Older diabetics at risk of physical disabilities
NEW YORK (Reuters Health) - Elderly people with diabetes may be at heightened risk of physical limitations that could hinder their independence, a new study suggests.
British researchers found that among more than 800 adults age 65 or older, those with diabetes were more likely to have problems with walking and performing daily tasks like bathing, climbing stairs and dressing.
Overall, 46 percent of those with diabetes used some form of mobility aid, such as a cane or walker. That compared with 31 percent of men and women without diabetes.
Furthermore, 4 percent of diabetics were "highly dependent" on someone else to care for them, whereas only 1 percent of those without diabetes were, the researchers report in the journal Diabetes Care.
Diabetes-related nerve damage and impaired blood flow to the legs likely play a role in the higher rate of walking problems, according to the researchers, led by Dr. Alan J. Sinclair of the University of Bedfordshire.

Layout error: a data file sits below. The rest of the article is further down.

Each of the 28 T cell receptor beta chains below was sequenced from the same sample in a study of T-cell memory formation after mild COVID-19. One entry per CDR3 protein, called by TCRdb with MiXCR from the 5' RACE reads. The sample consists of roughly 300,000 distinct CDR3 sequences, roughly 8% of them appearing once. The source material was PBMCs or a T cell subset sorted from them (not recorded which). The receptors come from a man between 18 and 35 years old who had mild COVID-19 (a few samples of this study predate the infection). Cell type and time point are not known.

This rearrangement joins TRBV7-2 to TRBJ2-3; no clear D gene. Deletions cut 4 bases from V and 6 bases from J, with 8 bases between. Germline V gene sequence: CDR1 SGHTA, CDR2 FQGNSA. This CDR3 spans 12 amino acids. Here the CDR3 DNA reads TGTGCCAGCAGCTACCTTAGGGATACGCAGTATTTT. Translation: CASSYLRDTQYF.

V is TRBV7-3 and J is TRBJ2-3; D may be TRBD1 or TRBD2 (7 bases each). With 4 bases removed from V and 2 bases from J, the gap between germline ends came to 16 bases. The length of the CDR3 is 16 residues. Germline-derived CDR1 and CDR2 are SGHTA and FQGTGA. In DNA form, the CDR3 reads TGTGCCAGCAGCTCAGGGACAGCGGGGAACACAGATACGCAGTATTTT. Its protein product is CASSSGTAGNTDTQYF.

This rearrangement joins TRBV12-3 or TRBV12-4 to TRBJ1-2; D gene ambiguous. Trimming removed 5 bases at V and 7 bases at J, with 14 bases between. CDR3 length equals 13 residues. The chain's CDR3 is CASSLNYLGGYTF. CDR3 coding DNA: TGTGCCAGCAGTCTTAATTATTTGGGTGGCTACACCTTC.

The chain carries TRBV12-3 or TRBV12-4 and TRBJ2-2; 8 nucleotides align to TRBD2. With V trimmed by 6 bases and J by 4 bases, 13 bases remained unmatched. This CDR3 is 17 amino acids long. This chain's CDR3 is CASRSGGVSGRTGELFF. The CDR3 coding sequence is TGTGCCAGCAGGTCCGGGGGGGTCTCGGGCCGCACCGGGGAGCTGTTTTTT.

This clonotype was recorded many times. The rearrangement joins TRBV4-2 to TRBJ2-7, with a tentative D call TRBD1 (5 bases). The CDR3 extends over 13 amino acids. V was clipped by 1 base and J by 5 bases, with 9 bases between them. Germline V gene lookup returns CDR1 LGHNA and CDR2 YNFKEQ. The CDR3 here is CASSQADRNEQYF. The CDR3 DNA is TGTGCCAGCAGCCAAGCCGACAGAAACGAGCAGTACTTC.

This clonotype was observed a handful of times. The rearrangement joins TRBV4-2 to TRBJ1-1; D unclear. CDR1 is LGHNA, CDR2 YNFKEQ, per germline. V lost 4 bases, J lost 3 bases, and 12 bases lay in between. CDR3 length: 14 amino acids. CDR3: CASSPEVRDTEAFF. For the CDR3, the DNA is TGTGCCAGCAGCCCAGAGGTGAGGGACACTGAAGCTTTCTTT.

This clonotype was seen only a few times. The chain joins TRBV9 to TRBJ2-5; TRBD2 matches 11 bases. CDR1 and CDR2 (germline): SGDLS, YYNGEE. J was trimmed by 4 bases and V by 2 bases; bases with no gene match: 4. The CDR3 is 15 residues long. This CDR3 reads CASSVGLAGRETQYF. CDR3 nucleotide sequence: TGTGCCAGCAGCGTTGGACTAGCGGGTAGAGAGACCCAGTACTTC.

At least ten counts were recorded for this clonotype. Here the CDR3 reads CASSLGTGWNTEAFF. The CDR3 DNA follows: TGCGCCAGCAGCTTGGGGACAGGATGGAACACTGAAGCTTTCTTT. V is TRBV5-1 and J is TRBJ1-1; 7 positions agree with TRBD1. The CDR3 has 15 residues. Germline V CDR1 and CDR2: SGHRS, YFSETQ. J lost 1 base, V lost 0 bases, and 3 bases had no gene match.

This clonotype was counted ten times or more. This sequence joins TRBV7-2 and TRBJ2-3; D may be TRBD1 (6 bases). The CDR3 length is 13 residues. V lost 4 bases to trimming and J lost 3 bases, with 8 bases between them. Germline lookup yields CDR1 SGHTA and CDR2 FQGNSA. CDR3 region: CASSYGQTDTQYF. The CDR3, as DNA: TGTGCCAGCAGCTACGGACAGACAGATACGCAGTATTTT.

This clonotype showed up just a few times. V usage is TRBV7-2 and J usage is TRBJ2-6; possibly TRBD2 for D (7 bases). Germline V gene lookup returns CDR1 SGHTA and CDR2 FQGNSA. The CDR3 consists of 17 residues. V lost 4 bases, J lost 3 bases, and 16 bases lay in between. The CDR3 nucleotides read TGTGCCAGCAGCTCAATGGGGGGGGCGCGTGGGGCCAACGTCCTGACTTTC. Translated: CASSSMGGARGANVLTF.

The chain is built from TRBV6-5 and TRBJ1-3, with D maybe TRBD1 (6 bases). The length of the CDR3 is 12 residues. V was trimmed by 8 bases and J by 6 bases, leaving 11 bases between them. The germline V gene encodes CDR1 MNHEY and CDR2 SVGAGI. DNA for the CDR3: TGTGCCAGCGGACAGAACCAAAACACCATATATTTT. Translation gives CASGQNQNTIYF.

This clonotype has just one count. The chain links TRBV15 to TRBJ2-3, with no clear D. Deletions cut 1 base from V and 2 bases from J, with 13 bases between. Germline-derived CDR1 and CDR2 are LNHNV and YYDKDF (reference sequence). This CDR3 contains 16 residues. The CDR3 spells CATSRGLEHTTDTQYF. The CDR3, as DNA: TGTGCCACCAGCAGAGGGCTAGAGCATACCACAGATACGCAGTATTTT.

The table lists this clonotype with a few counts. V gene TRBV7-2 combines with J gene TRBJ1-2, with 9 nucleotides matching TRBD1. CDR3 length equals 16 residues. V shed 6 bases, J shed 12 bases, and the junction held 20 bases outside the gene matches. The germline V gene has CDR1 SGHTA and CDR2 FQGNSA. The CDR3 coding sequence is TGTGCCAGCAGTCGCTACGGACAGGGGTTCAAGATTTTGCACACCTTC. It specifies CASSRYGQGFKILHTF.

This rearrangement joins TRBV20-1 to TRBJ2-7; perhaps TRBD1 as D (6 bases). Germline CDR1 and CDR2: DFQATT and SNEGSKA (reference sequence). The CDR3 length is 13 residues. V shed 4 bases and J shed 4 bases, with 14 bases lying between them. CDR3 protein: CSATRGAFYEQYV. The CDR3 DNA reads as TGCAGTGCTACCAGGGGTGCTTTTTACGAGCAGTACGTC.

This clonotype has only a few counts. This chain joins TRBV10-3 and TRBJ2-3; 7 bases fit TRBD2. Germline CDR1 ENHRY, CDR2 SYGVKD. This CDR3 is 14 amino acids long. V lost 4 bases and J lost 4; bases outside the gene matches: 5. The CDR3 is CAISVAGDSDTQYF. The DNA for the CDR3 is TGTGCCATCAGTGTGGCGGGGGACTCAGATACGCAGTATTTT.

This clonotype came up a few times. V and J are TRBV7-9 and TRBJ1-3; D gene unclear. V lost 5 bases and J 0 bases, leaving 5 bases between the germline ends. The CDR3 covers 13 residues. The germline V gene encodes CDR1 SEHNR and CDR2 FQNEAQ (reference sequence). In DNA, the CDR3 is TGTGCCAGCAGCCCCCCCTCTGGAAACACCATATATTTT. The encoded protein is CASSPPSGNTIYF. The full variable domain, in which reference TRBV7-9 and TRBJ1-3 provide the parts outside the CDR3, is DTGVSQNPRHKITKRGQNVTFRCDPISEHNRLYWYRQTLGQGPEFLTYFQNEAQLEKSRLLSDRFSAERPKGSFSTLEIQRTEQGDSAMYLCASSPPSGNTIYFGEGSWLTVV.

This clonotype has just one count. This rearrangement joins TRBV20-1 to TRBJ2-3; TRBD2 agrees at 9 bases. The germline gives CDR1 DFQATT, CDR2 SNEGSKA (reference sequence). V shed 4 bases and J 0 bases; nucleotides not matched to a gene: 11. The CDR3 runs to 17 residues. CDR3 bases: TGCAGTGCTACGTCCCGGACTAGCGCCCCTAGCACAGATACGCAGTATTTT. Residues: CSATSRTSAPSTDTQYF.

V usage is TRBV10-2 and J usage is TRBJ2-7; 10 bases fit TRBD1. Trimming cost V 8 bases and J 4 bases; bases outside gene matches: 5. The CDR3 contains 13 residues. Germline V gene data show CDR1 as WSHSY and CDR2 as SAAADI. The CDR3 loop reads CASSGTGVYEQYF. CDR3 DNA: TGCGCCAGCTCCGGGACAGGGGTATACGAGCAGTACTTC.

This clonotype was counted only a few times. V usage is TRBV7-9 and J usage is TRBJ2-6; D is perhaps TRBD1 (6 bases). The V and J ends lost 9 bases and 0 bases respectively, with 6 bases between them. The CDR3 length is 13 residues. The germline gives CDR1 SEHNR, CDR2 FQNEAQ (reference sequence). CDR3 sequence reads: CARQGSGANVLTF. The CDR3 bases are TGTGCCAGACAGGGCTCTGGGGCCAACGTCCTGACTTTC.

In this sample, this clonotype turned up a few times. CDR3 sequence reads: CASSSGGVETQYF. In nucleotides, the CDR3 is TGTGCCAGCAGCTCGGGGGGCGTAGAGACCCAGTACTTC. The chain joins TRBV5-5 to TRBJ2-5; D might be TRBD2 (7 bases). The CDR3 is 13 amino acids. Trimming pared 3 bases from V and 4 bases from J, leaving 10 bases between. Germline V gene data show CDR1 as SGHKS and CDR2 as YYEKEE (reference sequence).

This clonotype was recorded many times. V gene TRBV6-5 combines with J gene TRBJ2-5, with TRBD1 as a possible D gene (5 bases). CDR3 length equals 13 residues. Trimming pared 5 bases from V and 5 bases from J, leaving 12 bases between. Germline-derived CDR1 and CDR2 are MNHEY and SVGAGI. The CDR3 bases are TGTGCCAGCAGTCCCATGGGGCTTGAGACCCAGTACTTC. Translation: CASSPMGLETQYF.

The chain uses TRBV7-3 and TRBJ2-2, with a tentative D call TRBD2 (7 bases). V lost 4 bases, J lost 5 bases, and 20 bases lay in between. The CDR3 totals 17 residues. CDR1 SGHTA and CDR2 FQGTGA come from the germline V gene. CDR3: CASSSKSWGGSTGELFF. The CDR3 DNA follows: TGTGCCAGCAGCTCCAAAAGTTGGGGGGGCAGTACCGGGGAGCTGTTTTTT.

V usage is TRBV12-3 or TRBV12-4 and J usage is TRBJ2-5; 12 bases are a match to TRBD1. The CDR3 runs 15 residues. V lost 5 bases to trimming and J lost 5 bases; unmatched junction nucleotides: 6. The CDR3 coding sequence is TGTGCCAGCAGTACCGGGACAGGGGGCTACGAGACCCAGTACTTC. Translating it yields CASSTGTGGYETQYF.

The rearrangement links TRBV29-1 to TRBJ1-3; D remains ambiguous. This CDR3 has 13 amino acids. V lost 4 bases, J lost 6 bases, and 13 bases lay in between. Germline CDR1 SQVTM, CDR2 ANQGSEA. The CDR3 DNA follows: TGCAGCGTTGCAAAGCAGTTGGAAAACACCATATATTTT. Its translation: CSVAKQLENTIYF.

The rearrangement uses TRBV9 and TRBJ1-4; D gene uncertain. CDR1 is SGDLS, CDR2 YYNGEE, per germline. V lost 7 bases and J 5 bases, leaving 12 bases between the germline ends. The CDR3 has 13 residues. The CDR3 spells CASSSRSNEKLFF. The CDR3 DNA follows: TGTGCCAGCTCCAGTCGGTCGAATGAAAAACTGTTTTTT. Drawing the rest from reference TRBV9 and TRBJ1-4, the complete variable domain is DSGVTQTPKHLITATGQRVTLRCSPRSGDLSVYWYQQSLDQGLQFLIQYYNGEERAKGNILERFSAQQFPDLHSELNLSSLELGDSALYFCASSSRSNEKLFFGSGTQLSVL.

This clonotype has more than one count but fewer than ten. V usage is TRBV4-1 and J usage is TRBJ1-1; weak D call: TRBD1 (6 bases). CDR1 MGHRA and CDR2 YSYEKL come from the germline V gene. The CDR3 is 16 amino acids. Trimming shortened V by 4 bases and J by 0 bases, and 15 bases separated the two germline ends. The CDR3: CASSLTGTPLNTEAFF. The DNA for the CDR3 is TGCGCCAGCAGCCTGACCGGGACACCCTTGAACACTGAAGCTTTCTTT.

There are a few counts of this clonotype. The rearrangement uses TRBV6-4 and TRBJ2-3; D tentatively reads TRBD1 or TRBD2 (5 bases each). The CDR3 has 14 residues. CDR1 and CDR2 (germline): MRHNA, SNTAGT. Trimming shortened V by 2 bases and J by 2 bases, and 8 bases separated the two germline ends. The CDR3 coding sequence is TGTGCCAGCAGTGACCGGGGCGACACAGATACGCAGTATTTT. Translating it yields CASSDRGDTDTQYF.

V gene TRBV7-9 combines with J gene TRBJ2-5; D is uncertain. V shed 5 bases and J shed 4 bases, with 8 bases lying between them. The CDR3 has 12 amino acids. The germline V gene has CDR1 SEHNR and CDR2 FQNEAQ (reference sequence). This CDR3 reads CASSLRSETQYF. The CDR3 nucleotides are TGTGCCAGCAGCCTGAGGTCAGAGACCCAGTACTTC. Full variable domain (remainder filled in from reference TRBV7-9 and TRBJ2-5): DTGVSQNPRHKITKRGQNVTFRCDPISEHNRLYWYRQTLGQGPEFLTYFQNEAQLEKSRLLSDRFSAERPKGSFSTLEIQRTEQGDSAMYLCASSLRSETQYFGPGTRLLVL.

Study participants with diabetes also tended to have more co-existing health conditions, such as high blood pressure and a history of heart attack or stroke, that could have contributed to their physical limitations.
According to Sinclair's team, there is "growing recognition" that older adults with diabetes need help with more than just blood sugar control. In particular, more attention needs to go toward their risk of impaired leg function, the researchers note.
A number of studies, they add, have shown that exercise -- strength training, in particular -- is key in managing older adults' diabetes. It's likely, the researchers write, that exercise could improve not only their blood sugar control, but their mobility as well.
SOURCE: Diabetes Care, February 2008.